Contributed by the staff of the South Carolina Room at the Greenville County Public Library
Greenville, S.C., is a beautiful city. Nestled snugly in the foothills of the Blue Ridge Mountains, its stunning skyline is dominated by the Landmark Building, or as it was once known, the Daniel Building. This skyscraper is the crowning achievement and signature structure of the Daniel Construction Company.
Charles Ezra Daniel was born in Elberton, Ga., in 1895 and moved to Anderson County with his family a few years later. He was a good student and a hard worker, earning a scholarship to enter the Citadel in 1916; unfortunately his college career was cut short by World War I. He served as a lieutenant in France in the Army’s 6th Division and returned to the Upstate when the war ended.
In his youth he had learned construction techniques from his father, James, a millwright, but it was his work for Townshend Lumber in Anderson after the war that really taught him the profession. At Townshend, he became interested in building things on a large scale. The textile industry was rapidly expanding in South Carolina in the 1920s, which meant factories to be built along with their attendant mill villages. Charles Daniel was one of the first to see that building a village could be a more efficient process if the houses were mass-produced rather than individually crafted. Daniel Construction, which he founded in 1934, would ultimately become famous for its efficiency.
Daniel Construction Company grew rapidly during the 1930s in spite of the Great Depression. New Deal money was readily available for infrastructure projects in the form of loans and grants; Daniel made good use of these opportunities to grow his company. In December 1941, after the attack on Pearl Harbor, Greenville was selected as the home of a major new military installation. Daniel Construction was awarded the contract to build Greenville Army Air Base, which later became Donaldson Center. The facility was completed in 90 days, an almost unbelievable accomplishment. Other wartime projects included significant enlargements of the Charleston and Savannah Navy Yards, always on time and under budget.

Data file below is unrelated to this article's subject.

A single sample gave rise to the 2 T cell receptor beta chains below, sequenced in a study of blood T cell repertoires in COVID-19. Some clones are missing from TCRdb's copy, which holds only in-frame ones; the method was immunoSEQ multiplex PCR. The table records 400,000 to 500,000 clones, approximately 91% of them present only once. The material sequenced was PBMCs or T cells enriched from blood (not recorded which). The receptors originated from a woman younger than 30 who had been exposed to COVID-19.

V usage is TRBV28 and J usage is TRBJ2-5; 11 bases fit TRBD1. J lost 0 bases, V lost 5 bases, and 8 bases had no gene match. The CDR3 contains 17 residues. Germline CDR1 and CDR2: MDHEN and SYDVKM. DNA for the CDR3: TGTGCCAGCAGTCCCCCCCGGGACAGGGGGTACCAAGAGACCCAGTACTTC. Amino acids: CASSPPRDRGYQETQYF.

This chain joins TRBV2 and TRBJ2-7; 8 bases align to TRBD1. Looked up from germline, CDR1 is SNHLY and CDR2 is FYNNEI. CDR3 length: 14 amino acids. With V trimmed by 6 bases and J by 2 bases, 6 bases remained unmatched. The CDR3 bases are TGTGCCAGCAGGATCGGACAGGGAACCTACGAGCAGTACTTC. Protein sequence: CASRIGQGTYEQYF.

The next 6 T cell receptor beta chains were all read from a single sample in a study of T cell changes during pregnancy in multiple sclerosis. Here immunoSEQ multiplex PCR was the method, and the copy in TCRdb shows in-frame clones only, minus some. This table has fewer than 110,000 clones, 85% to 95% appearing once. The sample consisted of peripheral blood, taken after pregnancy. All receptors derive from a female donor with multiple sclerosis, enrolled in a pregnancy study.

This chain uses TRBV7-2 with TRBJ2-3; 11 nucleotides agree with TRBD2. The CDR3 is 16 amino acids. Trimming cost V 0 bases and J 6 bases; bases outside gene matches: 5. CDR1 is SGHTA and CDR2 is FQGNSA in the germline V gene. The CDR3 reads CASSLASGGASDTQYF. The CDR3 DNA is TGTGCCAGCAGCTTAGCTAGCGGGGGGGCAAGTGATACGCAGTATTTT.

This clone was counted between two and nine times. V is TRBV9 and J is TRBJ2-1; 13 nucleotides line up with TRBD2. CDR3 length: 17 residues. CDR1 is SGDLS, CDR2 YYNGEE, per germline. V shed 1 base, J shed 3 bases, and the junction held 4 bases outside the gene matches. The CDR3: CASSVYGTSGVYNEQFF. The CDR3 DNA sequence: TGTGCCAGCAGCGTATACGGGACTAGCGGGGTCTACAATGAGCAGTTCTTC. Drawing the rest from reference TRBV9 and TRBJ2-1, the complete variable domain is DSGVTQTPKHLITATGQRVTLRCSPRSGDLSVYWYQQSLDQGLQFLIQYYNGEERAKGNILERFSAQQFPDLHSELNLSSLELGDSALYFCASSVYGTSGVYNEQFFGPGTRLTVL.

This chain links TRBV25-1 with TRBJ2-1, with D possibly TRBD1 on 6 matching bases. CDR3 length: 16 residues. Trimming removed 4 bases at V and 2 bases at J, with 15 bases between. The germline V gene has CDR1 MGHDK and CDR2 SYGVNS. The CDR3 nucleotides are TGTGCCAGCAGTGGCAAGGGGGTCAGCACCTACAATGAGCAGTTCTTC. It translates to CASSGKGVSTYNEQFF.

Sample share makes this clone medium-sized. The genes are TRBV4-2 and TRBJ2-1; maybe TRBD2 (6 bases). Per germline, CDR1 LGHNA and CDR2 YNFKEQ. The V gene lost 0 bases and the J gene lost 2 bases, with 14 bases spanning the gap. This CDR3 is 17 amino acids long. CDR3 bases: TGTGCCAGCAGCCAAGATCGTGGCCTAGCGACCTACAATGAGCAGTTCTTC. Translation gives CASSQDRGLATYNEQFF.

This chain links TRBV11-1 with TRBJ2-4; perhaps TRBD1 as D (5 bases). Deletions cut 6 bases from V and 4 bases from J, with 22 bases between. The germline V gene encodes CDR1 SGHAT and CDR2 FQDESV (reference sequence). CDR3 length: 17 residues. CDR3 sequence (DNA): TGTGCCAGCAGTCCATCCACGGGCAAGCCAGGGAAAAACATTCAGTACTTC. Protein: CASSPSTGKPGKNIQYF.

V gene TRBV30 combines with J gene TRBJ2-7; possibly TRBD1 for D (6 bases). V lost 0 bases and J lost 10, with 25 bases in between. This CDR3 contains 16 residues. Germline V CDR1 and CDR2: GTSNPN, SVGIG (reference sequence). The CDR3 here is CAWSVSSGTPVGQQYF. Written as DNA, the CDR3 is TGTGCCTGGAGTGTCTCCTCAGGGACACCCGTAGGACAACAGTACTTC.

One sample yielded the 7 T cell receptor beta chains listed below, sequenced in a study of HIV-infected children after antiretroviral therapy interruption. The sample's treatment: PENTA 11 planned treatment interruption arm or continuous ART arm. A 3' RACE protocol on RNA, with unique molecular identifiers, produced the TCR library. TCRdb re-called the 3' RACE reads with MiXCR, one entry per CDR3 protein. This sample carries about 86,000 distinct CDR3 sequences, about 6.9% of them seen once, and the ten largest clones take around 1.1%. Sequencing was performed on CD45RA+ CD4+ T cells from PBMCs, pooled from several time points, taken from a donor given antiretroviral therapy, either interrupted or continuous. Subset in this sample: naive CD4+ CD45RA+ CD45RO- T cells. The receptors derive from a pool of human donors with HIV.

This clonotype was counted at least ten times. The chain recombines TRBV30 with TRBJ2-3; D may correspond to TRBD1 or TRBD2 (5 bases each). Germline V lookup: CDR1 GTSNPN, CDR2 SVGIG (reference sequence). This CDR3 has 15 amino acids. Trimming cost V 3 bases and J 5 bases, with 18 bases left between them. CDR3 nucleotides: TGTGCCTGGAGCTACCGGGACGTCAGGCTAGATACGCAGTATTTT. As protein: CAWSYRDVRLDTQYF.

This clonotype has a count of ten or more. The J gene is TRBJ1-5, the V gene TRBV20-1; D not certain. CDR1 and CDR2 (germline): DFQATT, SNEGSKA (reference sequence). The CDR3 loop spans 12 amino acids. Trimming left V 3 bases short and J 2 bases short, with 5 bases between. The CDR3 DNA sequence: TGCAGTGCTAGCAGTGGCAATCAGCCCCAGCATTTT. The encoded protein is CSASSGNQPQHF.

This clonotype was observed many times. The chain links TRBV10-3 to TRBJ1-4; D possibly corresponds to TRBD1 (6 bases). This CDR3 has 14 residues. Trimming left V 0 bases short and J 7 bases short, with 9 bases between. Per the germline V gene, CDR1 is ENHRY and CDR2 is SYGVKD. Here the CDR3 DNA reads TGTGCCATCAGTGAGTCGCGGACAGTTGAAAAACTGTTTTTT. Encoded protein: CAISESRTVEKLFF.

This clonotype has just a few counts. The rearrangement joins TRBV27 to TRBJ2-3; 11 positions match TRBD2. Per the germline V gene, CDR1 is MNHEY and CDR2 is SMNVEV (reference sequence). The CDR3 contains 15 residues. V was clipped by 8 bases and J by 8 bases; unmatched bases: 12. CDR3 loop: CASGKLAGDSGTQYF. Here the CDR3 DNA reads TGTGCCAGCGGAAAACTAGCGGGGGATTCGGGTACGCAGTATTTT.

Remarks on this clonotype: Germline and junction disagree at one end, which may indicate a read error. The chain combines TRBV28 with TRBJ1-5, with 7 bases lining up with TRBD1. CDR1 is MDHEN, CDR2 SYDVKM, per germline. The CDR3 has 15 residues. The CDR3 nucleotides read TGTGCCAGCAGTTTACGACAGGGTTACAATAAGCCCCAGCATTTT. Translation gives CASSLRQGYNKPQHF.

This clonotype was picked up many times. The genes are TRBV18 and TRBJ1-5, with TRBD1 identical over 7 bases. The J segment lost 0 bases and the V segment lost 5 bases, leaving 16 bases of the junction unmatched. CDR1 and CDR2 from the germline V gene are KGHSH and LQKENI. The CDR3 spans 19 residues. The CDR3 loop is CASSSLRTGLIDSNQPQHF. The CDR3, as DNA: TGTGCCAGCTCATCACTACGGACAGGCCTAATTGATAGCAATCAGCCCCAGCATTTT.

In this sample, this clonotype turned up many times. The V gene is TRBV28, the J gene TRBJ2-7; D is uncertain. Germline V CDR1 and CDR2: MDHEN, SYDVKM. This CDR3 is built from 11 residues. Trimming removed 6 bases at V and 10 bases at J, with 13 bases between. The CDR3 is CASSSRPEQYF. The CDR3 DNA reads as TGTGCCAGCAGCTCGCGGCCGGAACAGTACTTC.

It was during the postwar years that Charles Daniel perfected the art of industrial recruiting; in 1945 he helped establish the State Development Board to attract new businesses. According to William Jennings Bryan Dorn, who served in the S.C. House of Representatives from 1947-1949 and 1951-1975, “He was South Carolina’s ambassador for private enterprise and economic development.”
Daniel brought many industries to the South and was a major player in the effort to bring the Greenville-Spartanburg airport to the region. Daniel Construction Company built the Bob Jones University campus and much of the new Furman campus. Clemson House, Johnstone Hall and the Sirrine Textile Building, all at Clemson University, were also Daniel Construction projects. When Charles Daniel died in 1964, his company was one of the largest construction companies in the world. It merged with the Fluor Corporation in 1977.
Charles Daniel was a visionary in many ways. He was an advocate for racial integration in educational institutions, an extremely unpopular position to take in the early 1960s. His impact on Greenville is such that without him, the revitalization efforts of the 1980s may have never occurred.
The Greenville News editorial of Sept. 14, 1964, paid tribute to Daniel, stating that “Emerson once said that ‘an institution is the lengthened shadow of one man.’ Mr. Daniel built in his company a great institution, and it is his ‘lengthened shadow.’ But he built it, as he built everything else, to endure.” When you next look at the Greenville skyline, take a moment to think of Charles Ezra Daniel.